I Came Back from the Future, and All I Got Was a Misleading Pronoun

I was on the verge of breakthrough with my time travel experiments when my future self appeared to me, urging me to reconsider. The shock was so great that the idea, which had seemed so monumental just moments before I appeared to myself in the past, that is the present, from the future, that is the other present – the idea was driven completely from my mind. I slapped my palms against my skull, in an attempt to force the revelation back up the pipe before it trickled away completely.

“Don’t bother,” I told myself, sipping a mysterious daiquiri–a future daiquiri?– “Time travel is impossible anyway.” I had apparently taken advantage of the intervening years to cultivate a weedy little strip of a goatee, what I had heard referred to as a “soul patch.” This made it difficult to take myself seriously.

“Pardon me,” I ventured, stroking the smooth spot on my chin in a gesture of past-superiority, “but I had actually just arrived at a fairly decent working model. You see, the trick is leaving time, that is t, as a variable, but also as a constant. You just don’t solve for time, and it ceases to be a hindrance. Of course, you don’t need me to tell you this. It’s–”

“Nope,” I replied, a little too smugly for my own tastes. “It’s just not albedo.”

“Pardon?”

“It’s not albedo. Doable. Sorry. A well-documented effect of the neural chronic displacement: the subject will sometimes speak unwittingly in anagrams.”

“Oh, alright then. I thought it was some stupid future slang.”

“Redoubt.” I did a little waggling thing with my eyebrows, which I noticed were considerably bushier than my own, though I’ve never bothered with plucking or weeding. They were also arctic blonde, unlike my current ones, and actually resembled a llama pelt to a startling degree, both in consistency and in odor.

I experienced an upheaval in the region of my spleen. I would like to describe it as a sharp pain, since that is the sensation normally associated with spleen issues, but it was really lingering and nothing like pain. It was more of a harrowing of the invisible organs.

When I saw me clutching at the area below my lower left rib cage, where the spleen is known to reside, I nodded with irritating gravitas. “I suppose you could have predicted this would happen?” I shouted at myself. I nodded again, like a real bastard–incidentally, I am a real bastard, wedlock-free child of a feckless roustabout and a really quite penitent Sister of the Church–but I have never acted like one. I was beginning to like myself less and less. “So what, is this one of the unpleasant, possibly moribund side effects of time travel?” I asked.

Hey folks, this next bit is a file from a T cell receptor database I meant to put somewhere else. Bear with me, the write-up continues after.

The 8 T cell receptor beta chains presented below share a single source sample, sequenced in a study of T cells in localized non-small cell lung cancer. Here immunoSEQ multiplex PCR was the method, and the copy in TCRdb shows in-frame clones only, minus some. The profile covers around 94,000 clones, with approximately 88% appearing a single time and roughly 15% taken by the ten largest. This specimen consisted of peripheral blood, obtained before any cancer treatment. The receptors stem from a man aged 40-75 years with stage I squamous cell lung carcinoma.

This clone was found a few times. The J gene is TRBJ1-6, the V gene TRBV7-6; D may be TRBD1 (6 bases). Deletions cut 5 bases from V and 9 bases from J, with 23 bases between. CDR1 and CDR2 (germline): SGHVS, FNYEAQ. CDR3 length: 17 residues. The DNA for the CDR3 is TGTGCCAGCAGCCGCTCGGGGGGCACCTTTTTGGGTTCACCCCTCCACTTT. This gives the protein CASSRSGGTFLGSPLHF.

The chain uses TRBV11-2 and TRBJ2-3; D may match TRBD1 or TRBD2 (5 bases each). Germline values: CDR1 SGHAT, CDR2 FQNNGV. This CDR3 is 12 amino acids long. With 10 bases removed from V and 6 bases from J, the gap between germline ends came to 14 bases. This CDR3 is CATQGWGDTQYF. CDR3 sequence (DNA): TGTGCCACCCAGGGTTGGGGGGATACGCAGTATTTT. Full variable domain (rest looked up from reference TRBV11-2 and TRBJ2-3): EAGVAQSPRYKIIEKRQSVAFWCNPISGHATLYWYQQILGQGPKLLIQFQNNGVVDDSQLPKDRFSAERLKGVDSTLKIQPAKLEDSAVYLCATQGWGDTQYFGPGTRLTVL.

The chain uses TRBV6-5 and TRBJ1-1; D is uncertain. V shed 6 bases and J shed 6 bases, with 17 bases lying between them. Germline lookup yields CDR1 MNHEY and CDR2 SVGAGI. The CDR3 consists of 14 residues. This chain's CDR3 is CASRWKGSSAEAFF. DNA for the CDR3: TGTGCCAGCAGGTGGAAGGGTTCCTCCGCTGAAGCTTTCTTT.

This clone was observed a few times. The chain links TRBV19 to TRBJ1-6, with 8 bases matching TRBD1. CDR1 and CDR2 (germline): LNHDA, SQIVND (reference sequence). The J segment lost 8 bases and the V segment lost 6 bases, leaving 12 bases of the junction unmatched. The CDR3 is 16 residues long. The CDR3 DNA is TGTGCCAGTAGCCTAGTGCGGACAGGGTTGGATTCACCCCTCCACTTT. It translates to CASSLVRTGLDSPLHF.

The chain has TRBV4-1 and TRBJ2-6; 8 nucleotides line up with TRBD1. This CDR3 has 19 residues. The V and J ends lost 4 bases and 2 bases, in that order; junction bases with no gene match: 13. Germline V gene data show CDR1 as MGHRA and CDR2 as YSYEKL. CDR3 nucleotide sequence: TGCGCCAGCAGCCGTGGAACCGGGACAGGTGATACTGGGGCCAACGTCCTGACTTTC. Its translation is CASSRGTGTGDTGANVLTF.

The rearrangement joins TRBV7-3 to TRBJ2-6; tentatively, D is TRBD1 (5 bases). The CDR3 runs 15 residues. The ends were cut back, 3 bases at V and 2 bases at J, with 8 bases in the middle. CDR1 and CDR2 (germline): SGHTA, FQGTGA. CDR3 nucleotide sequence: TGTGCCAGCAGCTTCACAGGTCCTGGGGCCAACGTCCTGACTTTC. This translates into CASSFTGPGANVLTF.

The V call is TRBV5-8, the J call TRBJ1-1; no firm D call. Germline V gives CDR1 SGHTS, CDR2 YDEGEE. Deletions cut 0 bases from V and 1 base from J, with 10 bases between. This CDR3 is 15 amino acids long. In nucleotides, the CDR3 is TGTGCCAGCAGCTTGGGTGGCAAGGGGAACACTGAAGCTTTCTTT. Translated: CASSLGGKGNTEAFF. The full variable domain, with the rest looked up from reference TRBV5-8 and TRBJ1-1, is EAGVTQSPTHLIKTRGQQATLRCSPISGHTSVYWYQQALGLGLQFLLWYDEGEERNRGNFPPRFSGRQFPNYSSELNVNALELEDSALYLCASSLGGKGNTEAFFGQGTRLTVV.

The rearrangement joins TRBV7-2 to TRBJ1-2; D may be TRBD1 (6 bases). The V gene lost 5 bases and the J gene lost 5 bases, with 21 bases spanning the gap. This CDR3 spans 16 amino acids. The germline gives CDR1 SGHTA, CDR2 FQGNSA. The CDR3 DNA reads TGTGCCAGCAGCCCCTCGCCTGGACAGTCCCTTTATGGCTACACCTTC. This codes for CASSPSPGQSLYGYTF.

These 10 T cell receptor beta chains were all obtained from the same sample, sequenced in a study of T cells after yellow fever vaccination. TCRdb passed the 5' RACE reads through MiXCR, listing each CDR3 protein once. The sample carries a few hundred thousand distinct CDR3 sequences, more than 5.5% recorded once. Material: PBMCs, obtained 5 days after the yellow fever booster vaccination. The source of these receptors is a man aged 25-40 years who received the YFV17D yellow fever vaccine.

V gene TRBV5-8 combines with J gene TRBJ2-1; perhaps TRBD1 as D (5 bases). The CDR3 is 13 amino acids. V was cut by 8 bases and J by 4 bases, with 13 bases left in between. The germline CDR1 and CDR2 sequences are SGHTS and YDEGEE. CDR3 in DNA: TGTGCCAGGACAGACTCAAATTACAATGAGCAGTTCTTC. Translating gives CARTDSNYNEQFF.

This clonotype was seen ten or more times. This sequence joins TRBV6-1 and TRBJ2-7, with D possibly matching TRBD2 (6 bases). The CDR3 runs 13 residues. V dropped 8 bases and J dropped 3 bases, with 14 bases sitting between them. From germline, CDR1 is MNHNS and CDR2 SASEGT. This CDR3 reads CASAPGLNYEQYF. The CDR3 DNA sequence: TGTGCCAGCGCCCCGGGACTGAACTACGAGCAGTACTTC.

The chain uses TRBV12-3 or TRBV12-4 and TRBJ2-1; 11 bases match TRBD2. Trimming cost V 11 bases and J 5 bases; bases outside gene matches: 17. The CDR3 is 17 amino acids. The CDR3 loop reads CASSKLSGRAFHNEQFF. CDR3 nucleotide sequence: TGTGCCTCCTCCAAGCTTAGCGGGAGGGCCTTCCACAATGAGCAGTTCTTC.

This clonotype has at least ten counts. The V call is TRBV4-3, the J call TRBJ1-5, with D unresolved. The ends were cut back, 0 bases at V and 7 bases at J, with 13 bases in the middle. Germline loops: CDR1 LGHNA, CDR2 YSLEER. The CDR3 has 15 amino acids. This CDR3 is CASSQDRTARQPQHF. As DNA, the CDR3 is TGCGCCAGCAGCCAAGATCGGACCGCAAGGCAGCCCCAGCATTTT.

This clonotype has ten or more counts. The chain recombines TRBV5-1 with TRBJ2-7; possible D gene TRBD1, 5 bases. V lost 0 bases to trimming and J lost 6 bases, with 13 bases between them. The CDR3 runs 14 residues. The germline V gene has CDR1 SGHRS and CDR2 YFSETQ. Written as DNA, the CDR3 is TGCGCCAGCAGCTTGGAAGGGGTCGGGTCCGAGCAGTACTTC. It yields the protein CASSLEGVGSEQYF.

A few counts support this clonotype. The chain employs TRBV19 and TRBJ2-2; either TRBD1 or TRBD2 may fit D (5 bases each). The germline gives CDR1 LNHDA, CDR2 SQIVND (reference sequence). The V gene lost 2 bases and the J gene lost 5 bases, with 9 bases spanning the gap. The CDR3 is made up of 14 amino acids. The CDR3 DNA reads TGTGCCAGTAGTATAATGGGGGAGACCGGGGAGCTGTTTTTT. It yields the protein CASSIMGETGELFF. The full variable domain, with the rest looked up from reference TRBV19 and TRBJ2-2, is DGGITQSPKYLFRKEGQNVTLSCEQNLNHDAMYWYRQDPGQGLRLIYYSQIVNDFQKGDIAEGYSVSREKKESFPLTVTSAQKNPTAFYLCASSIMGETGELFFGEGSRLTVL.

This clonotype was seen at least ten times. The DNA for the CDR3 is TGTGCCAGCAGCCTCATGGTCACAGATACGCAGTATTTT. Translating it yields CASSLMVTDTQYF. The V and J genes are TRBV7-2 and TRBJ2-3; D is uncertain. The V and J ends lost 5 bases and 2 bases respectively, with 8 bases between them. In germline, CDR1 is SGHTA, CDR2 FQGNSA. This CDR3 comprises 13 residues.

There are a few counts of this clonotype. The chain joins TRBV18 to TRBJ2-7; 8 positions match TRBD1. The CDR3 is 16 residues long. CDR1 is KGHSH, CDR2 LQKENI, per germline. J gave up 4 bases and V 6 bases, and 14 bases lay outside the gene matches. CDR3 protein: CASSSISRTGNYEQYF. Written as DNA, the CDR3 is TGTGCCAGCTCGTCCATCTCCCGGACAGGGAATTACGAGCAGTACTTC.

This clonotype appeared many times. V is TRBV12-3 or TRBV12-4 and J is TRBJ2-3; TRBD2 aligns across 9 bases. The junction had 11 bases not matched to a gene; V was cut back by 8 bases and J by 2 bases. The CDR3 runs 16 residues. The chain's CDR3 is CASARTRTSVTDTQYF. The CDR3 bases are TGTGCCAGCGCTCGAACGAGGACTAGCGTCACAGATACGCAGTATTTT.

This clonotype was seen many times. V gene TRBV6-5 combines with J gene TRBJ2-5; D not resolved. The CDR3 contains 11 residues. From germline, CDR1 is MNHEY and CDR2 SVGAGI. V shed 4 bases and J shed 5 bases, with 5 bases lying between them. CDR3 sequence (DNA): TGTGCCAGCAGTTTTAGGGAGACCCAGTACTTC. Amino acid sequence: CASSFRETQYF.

I shook my farcical head, which, I now noticed through bleared vision, was, though identical to my present physiognomy–minus the stupid ursine patches of shag, like some caveman display of testosterone–swollen to about 113% of its usual size. It was tethered to my shoulders like an unshorn zeppelin. “I told you,” I explained sanctimoniously, “time travel is impossible. This is probably an adverse reaction to the cytotoxins in my futuristic daiquiri.”

“But I haven’t been drinking the daiquiri,” I pointed out.
“Yes I have.” It was difficult to argue with this.

“Okay,” I tried again, switching tactics. My left side, which felt as though it had been pierced with a lance or a poleaxe, was leaking some sort of lime-green mucus, apparently directly through the pores. This didn’t seem promising; it was really a disgustingly unnatural shade of green. “So I have been drinking the daiquiri. But I haven’t been drinking it. Personally. So why am I being effected, and not myself, when I’m the one who’s actually been drinking it?”

I’ll admit that I could probably have worded this better; still, it was somewhat discouraging to see how long it took me to work it out, susurrating the entire time, my lips wriggling wordlessly like fat maggots. After several excruciating minutes, my stupid gibbous face settled into an easy grin. “Well, it’s all pretty right forward sat, isn’t it? Impels, I mean. Not a problem. See, I’m in the past, aren’t I?” I shrugged noncommittally. “Well, it follows that anything I do in the past will affect my past self, right? And since I’m from the future, nothing bad can possibly happen to me in the past, right? Or else I wouldn’t survive to make it to the future. So I’m immune, obviously.”

I pretended to pick lint off my argyle sweater. It was a feeble feint, since the foul-smelling green stain, which was actually starting to turn orange as it dried, had rendered any such minute cultivations superfluous. It was amazing, what a hamfist I was when it came to temporal matters. I think looking down at my sweater upset my equilibrium, because when I looked up again, I was on the ground. From this vantage, I could now appreciate the pretentious future cleats that I was wearing. They buckled directly to my pants, except the buckles weren’t real buckles, just Velcro made to look like buckles. I watched as I pulled a future-spanner from my future-vest, which wasn’t argyle at all but was decorated with dizzying swirls of mauve and taupe, and two little spigots above the nipples. As I observed myself from the floor, I began to attack the radiator with my future-spanner, which looked suspiciously like a normal spanner wrapped in aluminum foil.

“What are you doing?” I asked from my supine position.

“Destroying your time machine, once and for all.”

I didn’t bother to correct my mistake.

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